Building and Maintaining the Homestead


When George and Mary Isabel Durance moved from the south side of Charlevoix to Waller and Mercer Roads in 1889 they occupied an old house previously occupied by an old Civil War soldier known as “Mr. Madison”. The house was located at the opposite end of the property from its present location near the road intersection. Frances Durance in her 1980 memoir described it: “Our early water supply was an open hand-dug well. The water was hauled up with a pail on the end of a hooked pole cut from the woods. In summer or in dry weather it was clear but fall and spring when the surface water would seep in, Mother boiled the water we used for drinking and cooking.”

“In 1910 the barn was built, and in 1912 the house was moved to the to the corner (of Waller and Mercer Roads) where it now stands. A (140 ft. deep) well was driven and water piped to the barn and house, pumped with a hand-cranked gasoline motor. Later an electric motor was installed, the pumphouse built, and the cream separator moved from the kitchen to it, and motor operated.”

The original house can still be recognized. It makes up the south portion of the present house with a 3rd floor front gable with a window, and the first floor has a three-section window with no porch in front of it. The house was moved to take advantage of the fine, deep 140 foot well drilled through limestone with plentiful clean, fresh water year around. This well was capped in 2004, since the farm is served by the township water system.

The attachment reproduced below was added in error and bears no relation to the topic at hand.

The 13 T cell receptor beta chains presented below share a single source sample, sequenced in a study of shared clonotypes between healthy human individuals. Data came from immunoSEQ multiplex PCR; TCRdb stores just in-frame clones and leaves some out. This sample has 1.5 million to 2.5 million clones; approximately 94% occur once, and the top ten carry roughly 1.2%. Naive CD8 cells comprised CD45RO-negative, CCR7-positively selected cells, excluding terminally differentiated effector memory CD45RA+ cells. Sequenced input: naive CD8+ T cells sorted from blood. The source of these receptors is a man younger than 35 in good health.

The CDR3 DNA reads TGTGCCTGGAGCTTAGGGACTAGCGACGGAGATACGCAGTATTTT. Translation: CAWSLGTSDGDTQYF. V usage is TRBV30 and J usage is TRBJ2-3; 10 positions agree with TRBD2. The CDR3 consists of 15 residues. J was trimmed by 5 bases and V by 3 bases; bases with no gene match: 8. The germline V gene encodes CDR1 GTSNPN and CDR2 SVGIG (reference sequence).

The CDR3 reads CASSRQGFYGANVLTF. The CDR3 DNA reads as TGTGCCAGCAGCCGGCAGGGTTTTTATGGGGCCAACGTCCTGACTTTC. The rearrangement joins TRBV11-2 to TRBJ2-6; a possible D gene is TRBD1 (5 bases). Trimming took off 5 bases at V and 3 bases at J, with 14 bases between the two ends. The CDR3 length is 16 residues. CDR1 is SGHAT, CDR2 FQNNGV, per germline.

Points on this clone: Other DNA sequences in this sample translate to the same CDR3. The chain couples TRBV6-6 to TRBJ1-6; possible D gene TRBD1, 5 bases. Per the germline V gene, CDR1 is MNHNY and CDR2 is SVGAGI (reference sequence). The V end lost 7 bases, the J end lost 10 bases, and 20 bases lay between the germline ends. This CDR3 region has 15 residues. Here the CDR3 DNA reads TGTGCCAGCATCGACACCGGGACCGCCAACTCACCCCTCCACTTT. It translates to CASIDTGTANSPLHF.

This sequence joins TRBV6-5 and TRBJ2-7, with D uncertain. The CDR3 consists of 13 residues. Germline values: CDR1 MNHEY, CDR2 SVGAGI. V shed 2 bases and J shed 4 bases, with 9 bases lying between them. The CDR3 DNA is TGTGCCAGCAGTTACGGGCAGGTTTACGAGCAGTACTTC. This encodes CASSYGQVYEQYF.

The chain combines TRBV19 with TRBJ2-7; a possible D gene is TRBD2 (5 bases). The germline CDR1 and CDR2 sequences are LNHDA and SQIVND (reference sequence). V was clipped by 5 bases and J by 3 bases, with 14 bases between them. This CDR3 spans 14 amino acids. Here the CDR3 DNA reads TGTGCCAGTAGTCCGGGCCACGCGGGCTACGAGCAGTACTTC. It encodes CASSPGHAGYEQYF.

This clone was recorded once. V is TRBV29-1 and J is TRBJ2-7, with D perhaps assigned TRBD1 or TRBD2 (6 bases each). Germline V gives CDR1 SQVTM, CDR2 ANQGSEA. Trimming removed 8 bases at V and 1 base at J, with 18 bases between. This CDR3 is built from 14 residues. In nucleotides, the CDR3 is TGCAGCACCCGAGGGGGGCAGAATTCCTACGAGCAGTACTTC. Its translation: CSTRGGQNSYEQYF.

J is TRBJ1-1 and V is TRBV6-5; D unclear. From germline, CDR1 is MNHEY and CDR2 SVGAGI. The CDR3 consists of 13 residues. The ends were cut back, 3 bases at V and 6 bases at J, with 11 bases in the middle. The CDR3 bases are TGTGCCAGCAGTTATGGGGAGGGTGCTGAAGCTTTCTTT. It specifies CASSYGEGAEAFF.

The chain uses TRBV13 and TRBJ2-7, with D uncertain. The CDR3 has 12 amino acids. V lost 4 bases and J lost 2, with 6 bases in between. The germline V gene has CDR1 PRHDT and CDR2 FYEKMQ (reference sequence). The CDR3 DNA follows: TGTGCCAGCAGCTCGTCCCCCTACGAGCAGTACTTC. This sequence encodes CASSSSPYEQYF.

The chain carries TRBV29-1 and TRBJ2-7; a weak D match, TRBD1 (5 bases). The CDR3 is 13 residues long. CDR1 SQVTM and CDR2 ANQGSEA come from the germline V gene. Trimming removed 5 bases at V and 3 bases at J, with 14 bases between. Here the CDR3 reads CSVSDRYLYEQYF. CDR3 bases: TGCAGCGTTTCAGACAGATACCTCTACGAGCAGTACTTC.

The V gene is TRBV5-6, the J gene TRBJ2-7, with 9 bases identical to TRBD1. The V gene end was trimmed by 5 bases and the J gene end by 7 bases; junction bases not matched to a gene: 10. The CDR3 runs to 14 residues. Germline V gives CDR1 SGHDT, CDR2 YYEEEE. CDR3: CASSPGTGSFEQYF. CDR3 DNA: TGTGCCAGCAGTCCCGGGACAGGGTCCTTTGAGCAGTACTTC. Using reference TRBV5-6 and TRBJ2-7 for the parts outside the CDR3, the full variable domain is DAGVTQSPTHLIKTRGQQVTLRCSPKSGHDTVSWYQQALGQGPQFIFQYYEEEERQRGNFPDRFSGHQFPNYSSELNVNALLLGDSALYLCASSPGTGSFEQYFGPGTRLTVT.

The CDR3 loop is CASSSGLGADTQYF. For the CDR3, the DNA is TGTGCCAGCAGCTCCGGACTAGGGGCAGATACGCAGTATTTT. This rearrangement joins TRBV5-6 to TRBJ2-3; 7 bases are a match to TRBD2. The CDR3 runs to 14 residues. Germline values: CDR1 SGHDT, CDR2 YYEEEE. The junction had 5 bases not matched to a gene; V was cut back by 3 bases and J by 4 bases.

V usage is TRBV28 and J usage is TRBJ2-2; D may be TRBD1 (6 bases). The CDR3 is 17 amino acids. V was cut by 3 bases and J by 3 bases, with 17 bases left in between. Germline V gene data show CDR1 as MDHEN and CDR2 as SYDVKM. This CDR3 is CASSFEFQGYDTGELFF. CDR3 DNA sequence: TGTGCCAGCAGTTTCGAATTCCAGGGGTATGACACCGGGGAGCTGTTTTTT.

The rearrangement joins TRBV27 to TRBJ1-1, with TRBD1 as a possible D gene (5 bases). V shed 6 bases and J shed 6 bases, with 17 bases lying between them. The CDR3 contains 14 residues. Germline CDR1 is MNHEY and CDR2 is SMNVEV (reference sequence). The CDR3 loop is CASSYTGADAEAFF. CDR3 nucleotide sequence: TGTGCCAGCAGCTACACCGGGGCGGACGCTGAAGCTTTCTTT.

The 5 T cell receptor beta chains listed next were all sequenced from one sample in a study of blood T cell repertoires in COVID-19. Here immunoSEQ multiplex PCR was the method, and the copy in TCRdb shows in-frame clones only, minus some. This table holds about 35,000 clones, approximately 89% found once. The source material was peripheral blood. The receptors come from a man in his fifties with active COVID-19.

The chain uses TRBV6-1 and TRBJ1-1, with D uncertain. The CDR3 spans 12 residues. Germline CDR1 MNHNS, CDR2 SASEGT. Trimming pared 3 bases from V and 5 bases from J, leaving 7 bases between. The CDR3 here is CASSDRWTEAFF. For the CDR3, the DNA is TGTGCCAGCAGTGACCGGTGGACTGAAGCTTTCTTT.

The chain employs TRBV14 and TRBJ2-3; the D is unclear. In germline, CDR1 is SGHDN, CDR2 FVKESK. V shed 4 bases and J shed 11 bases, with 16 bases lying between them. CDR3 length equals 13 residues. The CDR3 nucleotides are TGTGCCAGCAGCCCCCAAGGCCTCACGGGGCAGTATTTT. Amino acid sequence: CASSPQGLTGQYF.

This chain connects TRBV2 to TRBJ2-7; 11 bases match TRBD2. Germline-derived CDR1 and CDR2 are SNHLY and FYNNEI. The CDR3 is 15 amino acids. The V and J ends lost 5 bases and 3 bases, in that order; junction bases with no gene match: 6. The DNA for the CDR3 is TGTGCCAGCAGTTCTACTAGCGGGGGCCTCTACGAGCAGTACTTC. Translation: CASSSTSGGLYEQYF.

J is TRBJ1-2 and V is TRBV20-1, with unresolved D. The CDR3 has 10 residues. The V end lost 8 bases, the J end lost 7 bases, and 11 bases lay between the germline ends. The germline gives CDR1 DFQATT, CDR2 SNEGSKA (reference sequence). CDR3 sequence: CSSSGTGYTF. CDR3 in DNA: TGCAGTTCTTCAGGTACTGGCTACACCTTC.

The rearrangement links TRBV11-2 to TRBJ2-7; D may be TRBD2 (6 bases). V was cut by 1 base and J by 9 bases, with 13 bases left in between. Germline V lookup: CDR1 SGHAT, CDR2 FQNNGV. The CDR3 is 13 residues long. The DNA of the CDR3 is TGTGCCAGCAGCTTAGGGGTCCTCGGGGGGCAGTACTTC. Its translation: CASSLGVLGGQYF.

In 1914 the old house was remodeled, adding four bedrooms to the second floor, a new dining room and kitchen with beautiful built-in buffet and cabinets, as well as a large, green-shingle skirted porch in front of the addition. John Curtis was the contractor. Also, a large summer kitchen was build across the back of the house shortly afterward, which remained as a valuable utility addition, until it fell into disuse and decay around the early 1950s and was removed. The house remained largely as it appeared in 1914 for many years with minor changes. When the big front porch deteriorated around the 1950s, it was removed, and a cement slab patio laid instead of rebuilding the porch.

The present house is the result of a 1996 remodelling undertook by William’s granddaughter, Diane Durance and her husband Scott Ewen. The old porch area was enclosed for a living room, and a large wrap-around porch added to three sides of the house. Many interior improvements and redecoration were added at that time also. The house can comfortably serve as a Durance family reunion site over the 4th of July summer gatherings.